On the opposite side of the street was a row of cozy-looking houses, some with more of the old-style cars in the driveways. In one yard, a man was trimming his hedges. Instead of clippers, though, he was aiming a metal wand with a red bulb at the end. When the man squeezed the bulb, the wand spat out a thin tongue of fire that burned the extra leaves and branches away. At the end of his driveway was a mailbox with the flag up, indicating there was mail waiting to be picked up. Instead of simply standing at attention like any proper flag, though, this one was waving back and forth in the air, occasionally whistling at passing cars. At the house next door, some kids were playing baseball. As the runner approached first base, though, the base sprouted a pair of tiny legs and began running around. Suddenly there was a three-way chase; the runner was chasing the base and the first baseman was chasing the runner. Kevin shuddered. It was like watching his worst nightmare.
“Where are we?” he said.
“Not in Kansas, that’s for sure,” said Linda.
They followed the road for a few blocks and saw that it led to a commercial district, a few blocks of small stores and markets, that looked like it had been lifted right out of one of those old shows their parents watched on TV Land. The storefronts were all done in glass, chrome and shiny red and green plastic. Inside the diner was a man in a white smock, wiping down the countertop with a rag. Next door at the bookshop a woman in a sunny yellow dress was sweeping off the sidewalk in front of her store. There was a candy store with smiling children filtering in and out, a hardware store with a display of a shovel digging into one tub of dirt and filling another – all without the aid of a human being – and another store whose purpose they could not identify but which had a sign proclaiming it as “The Black Cauldron.”
“This just keeps getting weirder,” Kevin said. “I love it.”
The four children carefully made their way across the street, where Gail immediately walked over to a newspaper box next to the diner. It seemed ordinary enough – there was a slot to put in a quarter and then, presumably, the machine would open so you could take your paper out. The newspapers also seemed average, and she studied the front page of The Lewiston Courier-Star.
“It’s got today’s date on it,” she said, “so that seems right. These stories are weird, though.”
“What do you mean?” Gene asked.
“It looks like the big news today is some politician who’s trying to get money to build a road somewhere.”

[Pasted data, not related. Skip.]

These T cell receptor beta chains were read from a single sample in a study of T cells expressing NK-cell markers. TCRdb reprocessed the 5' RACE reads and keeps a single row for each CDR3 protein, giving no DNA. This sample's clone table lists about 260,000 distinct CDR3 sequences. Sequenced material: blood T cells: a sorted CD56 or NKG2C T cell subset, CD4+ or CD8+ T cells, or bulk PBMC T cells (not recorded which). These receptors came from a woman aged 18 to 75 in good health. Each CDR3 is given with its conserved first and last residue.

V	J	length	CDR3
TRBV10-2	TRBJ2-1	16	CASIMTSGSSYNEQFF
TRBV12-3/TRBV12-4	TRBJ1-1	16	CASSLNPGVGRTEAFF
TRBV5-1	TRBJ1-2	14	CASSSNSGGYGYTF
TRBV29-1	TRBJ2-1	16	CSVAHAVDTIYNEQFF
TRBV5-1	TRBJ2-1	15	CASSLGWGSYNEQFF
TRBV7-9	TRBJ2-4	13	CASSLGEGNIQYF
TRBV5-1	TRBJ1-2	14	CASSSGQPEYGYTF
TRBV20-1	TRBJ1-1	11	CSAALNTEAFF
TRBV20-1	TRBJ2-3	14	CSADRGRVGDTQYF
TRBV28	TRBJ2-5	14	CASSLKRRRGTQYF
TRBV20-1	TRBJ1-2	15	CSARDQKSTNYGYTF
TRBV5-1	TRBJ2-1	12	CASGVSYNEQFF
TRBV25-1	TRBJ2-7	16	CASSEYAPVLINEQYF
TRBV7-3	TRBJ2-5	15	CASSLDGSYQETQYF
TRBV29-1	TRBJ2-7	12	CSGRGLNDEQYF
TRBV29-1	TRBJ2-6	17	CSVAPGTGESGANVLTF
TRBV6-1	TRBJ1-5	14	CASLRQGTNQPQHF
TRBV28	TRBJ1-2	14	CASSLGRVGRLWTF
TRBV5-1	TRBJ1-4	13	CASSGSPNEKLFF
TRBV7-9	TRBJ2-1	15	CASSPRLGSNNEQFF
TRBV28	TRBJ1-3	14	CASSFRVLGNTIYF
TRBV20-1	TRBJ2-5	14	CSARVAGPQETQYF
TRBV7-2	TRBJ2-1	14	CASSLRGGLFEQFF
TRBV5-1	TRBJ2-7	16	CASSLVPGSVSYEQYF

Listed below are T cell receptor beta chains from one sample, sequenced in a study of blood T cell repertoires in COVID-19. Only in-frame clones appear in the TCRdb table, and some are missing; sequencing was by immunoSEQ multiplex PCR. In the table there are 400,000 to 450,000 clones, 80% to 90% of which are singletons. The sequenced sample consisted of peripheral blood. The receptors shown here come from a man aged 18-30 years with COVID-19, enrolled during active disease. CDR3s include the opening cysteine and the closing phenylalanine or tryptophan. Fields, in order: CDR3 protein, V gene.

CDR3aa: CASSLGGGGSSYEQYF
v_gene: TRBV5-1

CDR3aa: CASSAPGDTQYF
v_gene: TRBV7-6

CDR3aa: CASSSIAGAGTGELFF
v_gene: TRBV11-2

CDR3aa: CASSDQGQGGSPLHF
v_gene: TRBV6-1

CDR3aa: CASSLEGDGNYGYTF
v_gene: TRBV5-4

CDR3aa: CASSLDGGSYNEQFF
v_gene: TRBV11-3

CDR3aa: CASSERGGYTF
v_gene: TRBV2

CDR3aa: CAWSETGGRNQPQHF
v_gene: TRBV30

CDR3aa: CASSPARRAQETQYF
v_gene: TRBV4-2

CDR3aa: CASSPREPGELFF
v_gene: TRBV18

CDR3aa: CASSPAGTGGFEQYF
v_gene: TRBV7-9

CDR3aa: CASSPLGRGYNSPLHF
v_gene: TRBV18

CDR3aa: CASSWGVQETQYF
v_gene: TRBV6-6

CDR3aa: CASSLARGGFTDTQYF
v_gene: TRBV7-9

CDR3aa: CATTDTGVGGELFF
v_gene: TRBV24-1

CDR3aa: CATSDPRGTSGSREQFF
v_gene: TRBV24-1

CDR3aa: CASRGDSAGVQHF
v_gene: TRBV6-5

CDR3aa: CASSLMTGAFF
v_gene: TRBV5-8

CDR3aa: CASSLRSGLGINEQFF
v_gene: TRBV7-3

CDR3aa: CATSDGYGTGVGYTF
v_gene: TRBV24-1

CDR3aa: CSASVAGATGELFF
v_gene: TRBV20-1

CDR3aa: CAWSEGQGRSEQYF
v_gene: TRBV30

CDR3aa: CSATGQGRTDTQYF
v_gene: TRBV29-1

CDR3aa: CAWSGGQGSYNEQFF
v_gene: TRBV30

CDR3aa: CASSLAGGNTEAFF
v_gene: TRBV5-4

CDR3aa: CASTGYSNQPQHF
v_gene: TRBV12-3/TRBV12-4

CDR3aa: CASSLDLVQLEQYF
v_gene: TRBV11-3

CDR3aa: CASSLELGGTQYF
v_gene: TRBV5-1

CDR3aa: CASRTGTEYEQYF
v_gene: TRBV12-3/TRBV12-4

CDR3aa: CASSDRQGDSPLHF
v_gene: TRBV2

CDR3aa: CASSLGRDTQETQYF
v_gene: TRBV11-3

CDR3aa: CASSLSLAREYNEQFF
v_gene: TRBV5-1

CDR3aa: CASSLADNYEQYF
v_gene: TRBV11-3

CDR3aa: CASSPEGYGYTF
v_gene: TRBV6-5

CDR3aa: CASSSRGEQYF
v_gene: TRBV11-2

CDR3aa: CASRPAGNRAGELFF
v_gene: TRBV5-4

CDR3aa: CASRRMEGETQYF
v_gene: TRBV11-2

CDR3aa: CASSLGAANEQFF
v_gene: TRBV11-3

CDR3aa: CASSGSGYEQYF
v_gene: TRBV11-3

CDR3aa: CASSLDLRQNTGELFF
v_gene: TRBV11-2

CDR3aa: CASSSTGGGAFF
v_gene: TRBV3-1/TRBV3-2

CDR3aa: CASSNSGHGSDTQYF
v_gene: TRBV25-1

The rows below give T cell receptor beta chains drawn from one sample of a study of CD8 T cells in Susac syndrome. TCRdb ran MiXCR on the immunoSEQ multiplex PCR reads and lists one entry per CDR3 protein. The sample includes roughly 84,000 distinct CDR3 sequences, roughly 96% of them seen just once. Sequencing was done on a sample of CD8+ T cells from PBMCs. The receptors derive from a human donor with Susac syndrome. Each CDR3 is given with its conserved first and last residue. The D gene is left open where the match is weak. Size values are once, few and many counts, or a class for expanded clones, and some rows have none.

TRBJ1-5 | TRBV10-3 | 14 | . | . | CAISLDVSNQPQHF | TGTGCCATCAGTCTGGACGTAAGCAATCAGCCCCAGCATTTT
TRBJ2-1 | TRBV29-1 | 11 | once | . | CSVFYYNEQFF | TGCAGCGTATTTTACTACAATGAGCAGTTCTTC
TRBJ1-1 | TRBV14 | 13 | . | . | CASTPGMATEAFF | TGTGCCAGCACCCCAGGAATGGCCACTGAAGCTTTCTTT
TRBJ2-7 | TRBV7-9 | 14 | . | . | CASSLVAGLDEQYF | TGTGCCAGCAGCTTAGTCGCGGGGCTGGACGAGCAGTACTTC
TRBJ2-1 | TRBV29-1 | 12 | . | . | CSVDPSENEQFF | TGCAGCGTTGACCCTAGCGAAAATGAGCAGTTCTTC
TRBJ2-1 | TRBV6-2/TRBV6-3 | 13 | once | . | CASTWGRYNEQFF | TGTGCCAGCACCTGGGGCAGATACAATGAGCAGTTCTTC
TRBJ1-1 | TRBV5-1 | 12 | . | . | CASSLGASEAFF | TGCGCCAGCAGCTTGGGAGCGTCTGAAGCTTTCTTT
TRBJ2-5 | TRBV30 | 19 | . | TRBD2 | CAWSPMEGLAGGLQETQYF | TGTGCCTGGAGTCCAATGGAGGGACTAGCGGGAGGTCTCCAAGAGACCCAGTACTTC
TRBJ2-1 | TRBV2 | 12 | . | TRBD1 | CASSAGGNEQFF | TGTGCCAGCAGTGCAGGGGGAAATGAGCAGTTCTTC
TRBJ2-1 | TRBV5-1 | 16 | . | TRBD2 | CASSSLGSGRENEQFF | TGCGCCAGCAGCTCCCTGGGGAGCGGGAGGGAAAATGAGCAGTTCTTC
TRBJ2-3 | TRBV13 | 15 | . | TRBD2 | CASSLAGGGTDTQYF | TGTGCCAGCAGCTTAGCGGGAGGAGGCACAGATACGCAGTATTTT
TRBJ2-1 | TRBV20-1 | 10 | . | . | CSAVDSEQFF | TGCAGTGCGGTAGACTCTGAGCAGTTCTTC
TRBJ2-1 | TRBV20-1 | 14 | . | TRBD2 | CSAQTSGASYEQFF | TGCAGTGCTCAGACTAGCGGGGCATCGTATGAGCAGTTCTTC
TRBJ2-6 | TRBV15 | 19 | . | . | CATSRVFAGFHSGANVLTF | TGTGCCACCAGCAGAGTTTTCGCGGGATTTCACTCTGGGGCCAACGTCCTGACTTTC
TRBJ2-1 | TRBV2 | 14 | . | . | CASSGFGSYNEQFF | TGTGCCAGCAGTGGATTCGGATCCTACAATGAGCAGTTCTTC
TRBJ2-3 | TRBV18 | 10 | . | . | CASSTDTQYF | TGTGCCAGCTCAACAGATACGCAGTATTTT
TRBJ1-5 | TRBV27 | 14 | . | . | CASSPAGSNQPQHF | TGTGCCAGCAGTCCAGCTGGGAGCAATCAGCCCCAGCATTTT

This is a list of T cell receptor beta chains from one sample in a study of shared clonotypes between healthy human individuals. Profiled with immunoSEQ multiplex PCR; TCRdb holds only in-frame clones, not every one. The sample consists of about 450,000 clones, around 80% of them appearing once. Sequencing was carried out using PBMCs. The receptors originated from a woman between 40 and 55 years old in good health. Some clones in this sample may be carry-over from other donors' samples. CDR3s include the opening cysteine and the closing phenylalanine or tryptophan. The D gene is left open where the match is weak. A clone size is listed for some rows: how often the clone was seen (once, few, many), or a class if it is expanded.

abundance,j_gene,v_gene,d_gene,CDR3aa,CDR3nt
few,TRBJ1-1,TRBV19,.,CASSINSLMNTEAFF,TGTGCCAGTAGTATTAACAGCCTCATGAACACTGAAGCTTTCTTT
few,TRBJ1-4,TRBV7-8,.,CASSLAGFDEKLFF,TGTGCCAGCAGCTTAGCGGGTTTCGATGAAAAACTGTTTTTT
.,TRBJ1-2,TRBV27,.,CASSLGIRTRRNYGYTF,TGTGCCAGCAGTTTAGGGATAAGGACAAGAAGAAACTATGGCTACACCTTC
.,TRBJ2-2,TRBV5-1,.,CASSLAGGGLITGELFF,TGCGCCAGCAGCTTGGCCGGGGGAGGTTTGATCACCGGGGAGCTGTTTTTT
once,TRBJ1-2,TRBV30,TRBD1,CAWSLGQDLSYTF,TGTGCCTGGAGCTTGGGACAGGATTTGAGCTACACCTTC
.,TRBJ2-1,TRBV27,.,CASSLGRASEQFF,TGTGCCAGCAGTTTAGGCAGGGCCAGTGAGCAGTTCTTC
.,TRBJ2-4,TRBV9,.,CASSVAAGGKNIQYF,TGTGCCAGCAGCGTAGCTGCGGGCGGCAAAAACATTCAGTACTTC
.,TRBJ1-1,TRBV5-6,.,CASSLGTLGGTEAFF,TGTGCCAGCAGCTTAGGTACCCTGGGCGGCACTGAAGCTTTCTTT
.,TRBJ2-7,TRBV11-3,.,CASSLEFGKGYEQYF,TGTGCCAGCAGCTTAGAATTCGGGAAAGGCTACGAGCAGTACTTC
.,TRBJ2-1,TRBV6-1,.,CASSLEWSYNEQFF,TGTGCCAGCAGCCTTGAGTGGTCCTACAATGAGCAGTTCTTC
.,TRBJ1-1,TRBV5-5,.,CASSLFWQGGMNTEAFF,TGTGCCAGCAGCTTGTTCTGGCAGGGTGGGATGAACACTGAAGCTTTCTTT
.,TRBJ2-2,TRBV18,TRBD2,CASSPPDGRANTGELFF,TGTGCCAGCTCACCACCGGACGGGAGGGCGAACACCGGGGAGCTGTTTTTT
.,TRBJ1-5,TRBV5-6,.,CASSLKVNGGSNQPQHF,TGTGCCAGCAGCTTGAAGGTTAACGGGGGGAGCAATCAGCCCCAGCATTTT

“That’s not so strange,” Linda said.
“Yeah, but he’s asking something called the Department of Exomantic Infrastructure.”
They all scratched their heads at the strange word. Gail pronounced it slowly, “Eggs-oh-man-tick,” but none of them were sure if that was how it was supposed to sound, let alone what it could possibly mean. Kevin confessed that he didn’t know what “infrastructure” really meant either, but at least it was a word he’d heard before, usually when some adults were off complaining about the quality of the roads. As he said that, they realized that none of the roads they’d seen since emerging from the forest had any potholes or dips or even the slightest cracks.
“Hey, is anyone else hungry?” Kevin asked. He was staring through the diner window, his mouth quivering a little.
“Yeah,” Linda said. Gene and Gail each nodded.
“I’ve got some money,” Kevin said. “Want to get something to eat?”
“That’s sweet,” Gail said.
“Well, y’know, that’s the kind of guy I am. Come on.”
The four of them walked into the diner and Kevin glanced at the menu. He only had a five-dollar bill, but that may be enough for them to split a bag of chips and some drinks. When he flipped open the menu, he was stunned.
“Hey, burgers are only seventy-five cents,” he said. “Cokes are a quarter! This is wild.”
“Afternoon, kids. What can I get you?” The cook was twirling a dishtowel around in his hand. He was a red-haired man about Kevin’s parents’ age – late thirties, early forties – in a pale white shirt and white paper hat, with a red nametag on his chest that said “Dean.”
“Four hamburgers and four cokes,” Kevin said. He sat down at the counter and the others joined him.
“Comin’ up.” Dean reached into a cooler and produced four bottles of Coca-Cola — to their surprise, they were old-fashioned glass bottles. He opened each one with an old-fashioned bottle opener before putting them down on the countertop. Kevin took a small sip.
“Tastes normal,” he said.
The others each picked up their bottle and began drinking, emboldened by Kevin’s recommendation.
Aside from the cook, the only other person in the diner was a woman at the end of the counter. She was wearing a light brown trenchcoat pulled tightly around her slim body, with long, blond hair reaching a few inches past her shoulders. She was younger than Dean, but only by a few years, and she was sipping a cup of coffee over an empty plate with some crumbs on it, the remains of a sandwich, no doubt. Linda thought she cast a slight glance at the children when they walked in, but as she looked back at her now she was just scribbling on a notepad – with an ordinary pen, she noticed. Linda started to wonder exactly when seeing ordinary things became worth noting to her.
The burgers were being cooked in the traditional way as well – Dean had pulled four meat patties from the cooler and slapped them down on the sizzling-hot griddle. The air was filled with the crispy smell of frying beef and the crackling sound of a good meal.